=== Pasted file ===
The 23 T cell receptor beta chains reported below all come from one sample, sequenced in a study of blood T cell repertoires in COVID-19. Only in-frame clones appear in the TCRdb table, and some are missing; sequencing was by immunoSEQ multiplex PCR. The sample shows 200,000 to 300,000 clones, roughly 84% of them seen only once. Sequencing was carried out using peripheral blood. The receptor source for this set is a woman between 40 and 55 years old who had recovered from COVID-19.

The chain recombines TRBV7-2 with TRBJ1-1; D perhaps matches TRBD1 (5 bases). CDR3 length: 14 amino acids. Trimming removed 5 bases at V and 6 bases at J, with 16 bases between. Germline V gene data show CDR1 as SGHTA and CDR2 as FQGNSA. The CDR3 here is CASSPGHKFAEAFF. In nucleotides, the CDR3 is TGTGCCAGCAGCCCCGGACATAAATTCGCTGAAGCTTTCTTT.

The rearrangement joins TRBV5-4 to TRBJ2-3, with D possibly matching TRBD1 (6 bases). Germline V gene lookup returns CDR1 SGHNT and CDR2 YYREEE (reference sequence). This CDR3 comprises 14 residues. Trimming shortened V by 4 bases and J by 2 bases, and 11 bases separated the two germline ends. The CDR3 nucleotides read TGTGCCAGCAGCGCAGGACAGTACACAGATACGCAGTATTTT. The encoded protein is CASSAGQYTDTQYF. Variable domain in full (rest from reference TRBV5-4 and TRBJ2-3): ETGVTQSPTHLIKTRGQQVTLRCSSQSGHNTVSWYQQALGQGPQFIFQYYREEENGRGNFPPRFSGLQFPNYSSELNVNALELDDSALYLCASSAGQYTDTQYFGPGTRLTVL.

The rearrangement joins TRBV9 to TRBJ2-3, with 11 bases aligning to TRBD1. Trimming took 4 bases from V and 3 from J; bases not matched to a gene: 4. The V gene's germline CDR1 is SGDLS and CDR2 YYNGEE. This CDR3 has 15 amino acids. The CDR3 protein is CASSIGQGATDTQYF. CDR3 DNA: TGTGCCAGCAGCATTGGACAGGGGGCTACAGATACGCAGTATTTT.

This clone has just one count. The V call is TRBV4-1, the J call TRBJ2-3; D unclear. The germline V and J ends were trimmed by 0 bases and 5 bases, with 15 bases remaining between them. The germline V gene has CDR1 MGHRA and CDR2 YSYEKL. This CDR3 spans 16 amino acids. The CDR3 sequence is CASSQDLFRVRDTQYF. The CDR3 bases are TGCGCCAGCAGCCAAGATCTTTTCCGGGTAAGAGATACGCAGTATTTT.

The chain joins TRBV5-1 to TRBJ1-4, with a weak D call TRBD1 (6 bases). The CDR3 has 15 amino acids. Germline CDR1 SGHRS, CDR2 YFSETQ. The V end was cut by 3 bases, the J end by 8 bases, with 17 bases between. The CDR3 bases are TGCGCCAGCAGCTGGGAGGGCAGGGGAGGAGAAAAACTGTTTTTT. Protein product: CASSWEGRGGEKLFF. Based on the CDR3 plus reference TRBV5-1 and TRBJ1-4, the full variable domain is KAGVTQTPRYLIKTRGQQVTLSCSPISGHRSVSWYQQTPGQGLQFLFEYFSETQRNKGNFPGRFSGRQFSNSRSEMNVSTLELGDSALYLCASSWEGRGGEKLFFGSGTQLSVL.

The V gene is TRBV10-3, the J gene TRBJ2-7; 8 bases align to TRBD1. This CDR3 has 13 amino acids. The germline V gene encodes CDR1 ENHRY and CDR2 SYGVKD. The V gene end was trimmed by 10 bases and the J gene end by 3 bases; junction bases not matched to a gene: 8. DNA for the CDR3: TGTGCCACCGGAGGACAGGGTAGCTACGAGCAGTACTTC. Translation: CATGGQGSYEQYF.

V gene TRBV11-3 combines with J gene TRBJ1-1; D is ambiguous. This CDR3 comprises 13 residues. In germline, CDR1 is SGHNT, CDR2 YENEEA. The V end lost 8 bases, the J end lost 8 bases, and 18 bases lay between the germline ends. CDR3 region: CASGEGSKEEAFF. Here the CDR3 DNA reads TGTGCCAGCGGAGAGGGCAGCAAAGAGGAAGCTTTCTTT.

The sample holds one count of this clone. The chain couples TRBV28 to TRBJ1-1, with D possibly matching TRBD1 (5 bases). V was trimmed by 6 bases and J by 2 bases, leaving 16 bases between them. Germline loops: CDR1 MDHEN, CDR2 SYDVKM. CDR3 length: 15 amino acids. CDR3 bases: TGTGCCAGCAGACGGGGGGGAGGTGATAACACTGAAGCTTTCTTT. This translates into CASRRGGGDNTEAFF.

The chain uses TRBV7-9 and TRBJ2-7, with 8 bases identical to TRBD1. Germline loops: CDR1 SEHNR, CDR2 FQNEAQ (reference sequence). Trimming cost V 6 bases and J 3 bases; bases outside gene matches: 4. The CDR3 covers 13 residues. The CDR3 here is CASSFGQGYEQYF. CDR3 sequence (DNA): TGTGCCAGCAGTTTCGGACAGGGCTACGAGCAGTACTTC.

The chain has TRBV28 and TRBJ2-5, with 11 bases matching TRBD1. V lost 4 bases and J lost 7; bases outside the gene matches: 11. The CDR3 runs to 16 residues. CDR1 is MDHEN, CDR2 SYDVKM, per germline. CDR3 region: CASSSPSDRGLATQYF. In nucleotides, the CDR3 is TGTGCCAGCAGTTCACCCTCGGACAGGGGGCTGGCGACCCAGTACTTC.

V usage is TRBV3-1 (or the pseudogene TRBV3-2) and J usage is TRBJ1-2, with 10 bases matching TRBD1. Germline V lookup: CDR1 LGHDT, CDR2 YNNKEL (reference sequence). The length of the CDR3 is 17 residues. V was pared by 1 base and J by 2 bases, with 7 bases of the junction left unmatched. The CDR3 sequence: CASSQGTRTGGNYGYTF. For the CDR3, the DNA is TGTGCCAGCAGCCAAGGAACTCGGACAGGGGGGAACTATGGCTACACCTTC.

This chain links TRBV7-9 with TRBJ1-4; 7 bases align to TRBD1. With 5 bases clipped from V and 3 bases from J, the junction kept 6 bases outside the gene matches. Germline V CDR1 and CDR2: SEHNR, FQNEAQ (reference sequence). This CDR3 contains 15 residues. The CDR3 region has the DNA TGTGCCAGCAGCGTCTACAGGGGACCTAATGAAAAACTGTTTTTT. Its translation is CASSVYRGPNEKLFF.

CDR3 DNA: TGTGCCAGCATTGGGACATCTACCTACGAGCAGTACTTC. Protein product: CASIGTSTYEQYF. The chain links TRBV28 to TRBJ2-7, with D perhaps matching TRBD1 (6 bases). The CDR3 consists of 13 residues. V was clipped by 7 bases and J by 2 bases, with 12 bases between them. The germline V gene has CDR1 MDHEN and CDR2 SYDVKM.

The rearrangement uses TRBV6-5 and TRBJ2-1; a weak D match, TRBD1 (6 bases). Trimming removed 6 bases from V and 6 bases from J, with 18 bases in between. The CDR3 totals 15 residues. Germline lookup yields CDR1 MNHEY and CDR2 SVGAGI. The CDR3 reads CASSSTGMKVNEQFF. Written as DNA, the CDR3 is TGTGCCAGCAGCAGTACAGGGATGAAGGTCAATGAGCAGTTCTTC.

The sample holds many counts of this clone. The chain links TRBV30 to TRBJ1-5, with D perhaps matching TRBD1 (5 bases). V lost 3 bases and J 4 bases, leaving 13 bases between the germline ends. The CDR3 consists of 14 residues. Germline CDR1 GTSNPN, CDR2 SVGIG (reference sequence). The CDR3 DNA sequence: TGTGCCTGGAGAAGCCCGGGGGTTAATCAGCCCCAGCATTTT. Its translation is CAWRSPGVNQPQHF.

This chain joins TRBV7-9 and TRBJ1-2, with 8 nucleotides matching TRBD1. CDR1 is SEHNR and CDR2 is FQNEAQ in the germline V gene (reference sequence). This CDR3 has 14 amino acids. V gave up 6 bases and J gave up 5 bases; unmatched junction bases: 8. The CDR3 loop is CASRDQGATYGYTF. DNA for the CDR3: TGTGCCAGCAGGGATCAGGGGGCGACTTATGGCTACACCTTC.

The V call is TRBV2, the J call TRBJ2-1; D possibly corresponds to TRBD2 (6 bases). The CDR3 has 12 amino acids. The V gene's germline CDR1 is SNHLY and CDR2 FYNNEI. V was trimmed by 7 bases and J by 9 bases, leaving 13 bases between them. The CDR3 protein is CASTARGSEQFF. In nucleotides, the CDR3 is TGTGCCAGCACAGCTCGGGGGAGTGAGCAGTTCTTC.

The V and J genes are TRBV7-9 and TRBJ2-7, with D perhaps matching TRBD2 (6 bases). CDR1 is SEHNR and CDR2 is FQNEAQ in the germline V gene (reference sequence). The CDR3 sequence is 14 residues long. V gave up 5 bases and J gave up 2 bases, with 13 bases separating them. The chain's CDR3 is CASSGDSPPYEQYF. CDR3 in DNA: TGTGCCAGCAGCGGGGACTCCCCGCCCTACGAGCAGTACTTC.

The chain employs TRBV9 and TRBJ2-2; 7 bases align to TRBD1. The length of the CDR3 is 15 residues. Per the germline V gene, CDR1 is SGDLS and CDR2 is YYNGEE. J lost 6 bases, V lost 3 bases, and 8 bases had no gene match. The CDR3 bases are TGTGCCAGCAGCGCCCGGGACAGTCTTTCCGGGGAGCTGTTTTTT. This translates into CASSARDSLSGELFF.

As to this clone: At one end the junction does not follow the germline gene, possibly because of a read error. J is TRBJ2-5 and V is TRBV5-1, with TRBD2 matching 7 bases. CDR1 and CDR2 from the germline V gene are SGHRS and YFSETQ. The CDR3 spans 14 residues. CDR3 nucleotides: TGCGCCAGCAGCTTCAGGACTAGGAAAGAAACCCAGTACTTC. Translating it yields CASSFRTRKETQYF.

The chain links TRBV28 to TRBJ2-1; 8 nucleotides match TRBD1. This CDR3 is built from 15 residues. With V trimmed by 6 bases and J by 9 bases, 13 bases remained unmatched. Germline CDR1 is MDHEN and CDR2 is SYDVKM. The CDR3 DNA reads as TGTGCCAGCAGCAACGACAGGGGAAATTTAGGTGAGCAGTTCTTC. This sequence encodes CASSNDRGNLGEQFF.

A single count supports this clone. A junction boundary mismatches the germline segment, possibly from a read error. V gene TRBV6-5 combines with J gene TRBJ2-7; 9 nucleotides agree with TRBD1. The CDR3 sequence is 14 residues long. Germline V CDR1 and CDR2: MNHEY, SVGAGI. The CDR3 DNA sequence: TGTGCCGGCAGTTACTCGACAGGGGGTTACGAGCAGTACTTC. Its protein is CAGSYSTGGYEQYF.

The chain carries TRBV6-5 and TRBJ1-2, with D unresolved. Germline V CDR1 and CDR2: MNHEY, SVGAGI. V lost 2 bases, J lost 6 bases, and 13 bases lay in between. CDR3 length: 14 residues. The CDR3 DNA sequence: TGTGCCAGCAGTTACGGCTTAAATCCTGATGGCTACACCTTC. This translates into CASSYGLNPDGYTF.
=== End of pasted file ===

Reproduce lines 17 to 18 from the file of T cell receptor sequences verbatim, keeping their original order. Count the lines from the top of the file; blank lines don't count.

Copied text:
This chain joins TRBV7-9 and TRBJ1-2, with 8 nucleotides matching TRBD1. CDR1 is SEHNR and CDR2 is FQNEAQ in the germline V gene (reference sequence). This CDR3 has 14 amino acids. V gave up 6 bases and J gave up 5 bases; unmatched junction bases: 8. The CDR3 loop is CASRDQGATYGYTF. DNA for the CDR3: TGTGCCAGCAGGGATCAGGGGGCGACTTATGGCTACACCTTC.

The V call is TRBV2, the J call TRBJ2-1; D possibly corresponds to TRBD2 (6 bases). The CDR3 has 12 amino acids. The V gene's germline CDR1 is SNHLY and CDR2 FYNNEI. V was trimmed by 7 bases and J by 9 bases, leaving 13 bases between them. The CDR3 protein is CASTARGSEQFF. In nucleotides, the CDR3 is TGTGCCAGCACAGCTCGGGGGAGTGAGCAGTTCTTC.